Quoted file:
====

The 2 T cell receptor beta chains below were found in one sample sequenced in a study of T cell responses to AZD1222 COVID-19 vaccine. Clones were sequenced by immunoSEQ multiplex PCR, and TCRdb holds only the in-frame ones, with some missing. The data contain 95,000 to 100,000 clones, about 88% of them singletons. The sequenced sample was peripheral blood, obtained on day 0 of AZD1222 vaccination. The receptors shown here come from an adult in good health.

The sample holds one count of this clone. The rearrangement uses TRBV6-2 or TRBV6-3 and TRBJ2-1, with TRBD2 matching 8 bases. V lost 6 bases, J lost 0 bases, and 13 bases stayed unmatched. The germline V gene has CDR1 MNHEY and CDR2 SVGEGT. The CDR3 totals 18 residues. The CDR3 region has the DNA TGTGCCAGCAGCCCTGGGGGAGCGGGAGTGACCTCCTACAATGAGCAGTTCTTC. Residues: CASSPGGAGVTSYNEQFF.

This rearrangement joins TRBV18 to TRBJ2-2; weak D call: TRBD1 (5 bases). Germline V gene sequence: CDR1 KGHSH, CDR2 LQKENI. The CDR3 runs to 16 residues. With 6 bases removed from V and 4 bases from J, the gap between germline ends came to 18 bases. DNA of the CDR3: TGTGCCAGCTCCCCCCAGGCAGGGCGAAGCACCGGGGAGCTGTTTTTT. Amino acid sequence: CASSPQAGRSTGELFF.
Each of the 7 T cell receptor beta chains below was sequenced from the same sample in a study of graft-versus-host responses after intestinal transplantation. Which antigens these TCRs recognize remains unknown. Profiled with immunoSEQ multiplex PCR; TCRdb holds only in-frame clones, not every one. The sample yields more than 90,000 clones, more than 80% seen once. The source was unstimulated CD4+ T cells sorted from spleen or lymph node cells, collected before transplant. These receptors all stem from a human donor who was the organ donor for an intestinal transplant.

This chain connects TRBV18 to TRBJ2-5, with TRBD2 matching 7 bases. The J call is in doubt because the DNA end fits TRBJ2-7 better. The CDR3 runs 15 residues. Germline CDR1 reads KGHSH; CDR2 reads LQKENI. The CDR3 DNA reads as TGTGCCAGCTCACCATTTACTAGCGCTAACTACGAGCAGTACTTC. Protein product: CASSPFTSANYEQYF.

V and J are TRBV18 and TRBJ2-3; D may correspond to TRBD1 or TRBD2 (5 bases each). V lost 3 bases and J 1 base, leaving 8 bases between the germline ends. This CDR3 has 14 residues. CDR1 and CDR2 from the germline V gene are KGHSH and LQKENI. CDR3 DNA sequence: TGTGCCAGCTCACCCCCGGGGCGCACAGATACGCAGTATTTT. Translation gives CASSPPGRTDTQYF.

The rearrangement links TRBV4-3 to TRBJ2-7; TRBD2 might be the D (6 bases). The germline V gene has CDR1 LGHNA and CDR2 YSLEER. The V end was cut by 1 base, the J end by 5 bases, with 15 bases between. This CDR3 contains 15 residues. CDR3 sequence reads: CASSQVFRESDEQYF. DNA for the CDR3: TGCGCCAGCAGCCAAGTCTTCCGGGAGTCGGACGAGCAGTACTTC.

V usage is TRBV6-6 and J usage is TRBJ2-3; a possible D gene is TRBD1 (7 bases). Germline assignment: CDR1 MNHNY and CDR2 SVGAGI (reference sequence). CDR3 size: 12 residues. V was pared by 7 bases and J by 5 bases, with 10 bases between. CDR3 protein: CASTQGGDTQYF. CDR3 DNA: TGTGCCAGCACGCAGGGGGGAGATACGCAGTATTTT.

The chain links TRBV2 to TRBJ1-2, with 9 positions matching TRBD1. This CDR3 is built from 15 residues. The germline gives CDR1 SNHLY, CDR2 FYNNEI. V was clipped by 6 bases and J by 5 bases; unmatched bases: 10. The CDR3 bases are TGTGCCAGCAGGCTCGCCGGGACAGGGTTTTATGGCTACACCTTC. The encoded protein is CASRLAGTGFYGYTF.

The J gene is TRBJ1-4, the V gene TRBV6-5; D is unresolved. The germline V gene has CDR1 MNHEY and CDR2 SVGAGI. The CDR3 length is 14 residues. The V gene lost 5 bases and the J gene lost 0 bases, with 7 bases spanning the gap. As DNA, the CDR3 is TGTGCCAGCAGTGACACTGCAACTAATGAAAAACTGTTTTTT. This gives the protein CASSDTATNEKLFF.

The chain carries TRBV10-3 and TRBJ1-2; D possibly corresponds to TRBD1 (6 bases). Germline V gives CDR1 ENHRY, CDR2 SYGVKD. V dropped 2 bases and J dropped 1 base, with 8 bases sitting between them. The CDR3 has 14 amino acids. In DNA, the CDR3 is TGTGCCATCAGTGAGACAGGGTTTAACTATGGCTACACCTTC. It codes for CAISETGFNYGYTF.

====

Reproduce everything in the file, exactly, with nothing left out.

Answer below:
The 2 T cell receptor beta chains below were found in one sample sequenced in a study of T cell responses to AZD1222 COVID-19 vaccine. Clones were sequenced by immunoSEQ multiplex PCR, and TCRdb holds only the in-frame ones, with some missing. The data contain 95,000 to 100,000 clones, about 88% of them singletons. The sequenced sample was peripheral blood, obtained on day 0 of AZD1222 vaccination. The receptors shown here come from an adult in good health.

The sample holds one count of this clone. The rearrangement uses TRBV6-2 or TRBV6-3 and TRBJ2-1, with TRBD2 matching 8 bases. V lost 6 bases, J lost 0 bases, and 13 bases stayed unmatched. The germline V gene has CDR1 MNHEY and CDR2 SVGEGT. The CDR3 totals 18 residues. The CDR3 region has the DNA TGTGCCAGCAGCCCTGGGGGAGCGGGAGTGACCTCCTACAATGAGCAGTTCTTC. Residues: CASSPGGAGVTSYNEQFF.

This rearrangement joins TRBV18 to TRBJ2-2; weak D call: TRBD1 (5 bases). Germline V gene sequence: CDR1 KGHSH, CDR2 LQKENI. The CDR3 runs to 16 residues. With 6 bases removed from V and 4 bases from J, the gap between germline ends came to 18 bases. DNA of the CDR3: TGTGCCAGCTCCCCCCAGGCAGGGCGAAGCACCGGGGAGCTGTTTTTT. Amino acid sequence: CASSPQAGRSTGELFF.
Each of the 7 T cell receptor beta chains below was sequenced from the same sample in a study of graft-versus-host responses after intestinal transplantation. Which antigens these TCRs recognize remains unknown. Profiled with immunoSEQ multiplex PCR; TCRdb holds only in-frame clones, not every one. The sample yields more than 90,000 clones, more than 80% seen once. The source was unstimulated CD4+ T cells sorted from spleen or lymph node cells, collected before transplant. These receptors all stem from a human donor who was the organ donor for an intestinal transplant.

This chain connects TRBV18 to TRBJ2-5, with TRBD2 matching 7 bases. The J call is in doubt because the DNA end fits TRBJ2-7 better. The CDR3 runs 15 residues. Germline CDR1 reads KGHSH; CDR2 reads LQKENI. The CDR3 DNA reads as TGTGCCAGCTCACCATTTACTAGCGCTAACTACGAGCAGTACTTC. Protein product: CASSPFTSANYEQYF.

V and J are TRBV18 and TRBJ2-3; D may correspond to TRBD1 or TRBD2 (5 bases each). V lost 3 bases and J 1 base, leaving 8 bases between the germline ends. This CDR3 has 14 residues. CDR1 and CDR2 from the germline V gene are KGHSH and LQKENI. CDR3 DNA sequence: TGTGCCAGCTCACCCCCGGGGCGCACAGATACGCAGTATTTT. Translation gives CASSPPGRTDTQYF.

The rearrangement links TRBV4-3 to TRBJ2-7; TRBD2 might be the D (6 bases). The germline V gene has CDR1 LGHNA and CDR2 YSLEER. The V end was cut by 1 base, the J end by 5 bases, with 15 bases between. This CDR3 contains 15 residues. CDR3 sequence reads: CASSQVFRESDEQYF. DNA for the CDR3: TGCGCCAGCAGCCAAGTCTTCCGGGAGTCGGACGAGCAGTACTTC.

V usage is TRBV6-6 and J usage is TRBJ2-3; a possible D gene is TRBD1 (7 bases). Germline assignment: CDR1 MNHNY and CDR2 SVGAGI (reference sequence). CDR3 size: 12 residues. V was pared by 7 bases and J by 5 bases, with 10 bases between. CDR3 protein: CASTQGGDTQYF. CDR3 DNA: TGTGCCAGCACGCAGGGGGGAGATACGCAGTATTTT.

The chain links TRBV2 to TRBJ1-2, with 9 positions matching TRBD1. This CDR3 is built from 15 residues. The germline gives CDR1 SNHLY, CDR2 FYNNEI. V was clipped by 6 bases and J by 5 bases; unmatched bases: 10. The CDR3 bases are TGTGCCAGCAGGCTCGCCGGGACAGGGTTTTATGGCTACACCTTC. The encoded protein is CASRLAGTGFYGYTF.

The J gene is TRBJ1-4, the V gene TRBV6-5; D is unresolved. The germline V gene has CDR1 MNHEY and CDR2 SVGAGI. The CDR3 length is 14 residues. The V gene lost 5 bases and the J gene lost 0 bases, with 7 bases spanning the gap. As DNA, the CDR3 is TGTGCCAGCAGTGACACTGCAACTAATGAAAAACTGTTTTTT. This gives the protein CASSDTATNEKLFF.

The chain carries TRBV10-3 and TRBJ1-2; D possibly corresponds to TRBD1 (6 bases). Germline V gives CDR1 ENHRY, CDR2 SYGVKD. V dropped 2 bases and J dropped 1 base, with 8 bases sitting between them. The CDR3 has 14 amino acids. In DNA, the CDR3 is TGTGCCATCAGTGAGACAGGGTTTAACTATGGCTACACCTTC. It codes for CAISETGFNYGYTF.